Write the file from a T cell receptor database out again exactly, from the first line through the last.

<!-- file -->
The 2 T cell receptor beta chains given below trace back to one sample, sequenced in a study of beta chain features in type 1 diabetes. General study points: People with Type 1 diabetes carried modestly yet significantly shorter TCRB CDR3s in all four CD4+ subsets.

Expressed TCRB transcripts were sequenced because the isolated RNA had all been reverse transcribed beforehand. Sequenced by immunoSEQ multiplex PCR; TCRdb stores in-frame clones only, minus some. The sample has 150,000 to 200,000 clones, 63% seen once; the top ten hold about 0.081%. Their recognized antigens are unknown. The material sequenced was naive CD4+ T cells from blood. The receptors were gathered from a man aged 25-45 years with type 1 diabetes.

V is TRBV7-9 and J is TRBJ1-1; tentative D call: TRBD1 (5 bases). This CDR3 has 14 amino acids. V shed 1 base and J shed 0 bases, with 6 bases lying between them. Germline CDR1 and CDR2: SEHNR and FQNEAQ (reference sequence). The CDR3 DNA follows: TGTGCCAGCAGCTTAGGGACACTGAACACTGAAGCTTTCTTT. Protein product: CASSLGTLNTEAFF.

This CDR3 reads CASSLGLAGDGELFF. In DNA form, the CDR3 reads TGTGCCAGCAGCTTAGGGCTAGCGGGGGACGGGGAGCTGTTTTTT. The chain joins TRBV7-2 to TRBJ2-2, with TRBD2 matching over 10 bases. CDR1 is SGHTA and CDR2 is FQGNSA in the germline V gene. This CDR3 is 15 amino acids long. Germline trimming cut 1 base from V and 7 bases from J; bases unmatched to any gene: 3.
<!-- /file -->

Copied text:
The 2 T cell receptor beta chains given below trace back to one sample, sequenced in a study of beta chain features in type 1 diabetes. General study points: People with Type 1 diabetes carried modestly yet significantly shorter TCRB CDR3s in all four CD4+ subsets.

Expressed TCRB transcripts were sequenced because the isolated RNA had all been reverse transcribed beforehand. Sequenced by immunoSEQ multiplex PCR; TCRdb stores in-frame clones only, minus some. The sample has 150,000 to 200,000 clones, 63% seen once; the top ten hold about 0.081%. Their recognized antigens are unknown. The material sequenced was naive CD4+ T cells from blood. The receptors were gathered from a man aged 25-45 years with type 1 diabetes.

V is TRBV7-9 and J is TRBJ1-1; tentative D call: TRBD1 (5 bases). This CDR3 has 14 amino acids. V shed 1 base and J shed 0 bases, with 6 bases lying between them. Germline CDR1 and CDR2: SEHNR and FQNEAQ (reference sequence). The CDR3 DNA follows: TGTGCCAGCAGCTTAGGGACACTGAACACTGAAGCTTTCTTT. Protein product: CASSLGTLNTEAFF.

This CDR3 reads CASSLGLAGDGELFF. In DNA form, the CDR3 reads TGTGCCAGCAGCTTAGGGCTAGCGGGGGACGGGGAGCTGTTTTTT. The chain joins TRBV7-2 to TRBJ2-2, with TRBD2 matching over 10 bases. CDR1 is SGHTA and CDR2 is FQGNSA in the germline V gene. This CDR3 is 15 amino acids long. Germline trimming cut 1 base from V and 7 bases from J; bases unmatched to any gene: 3.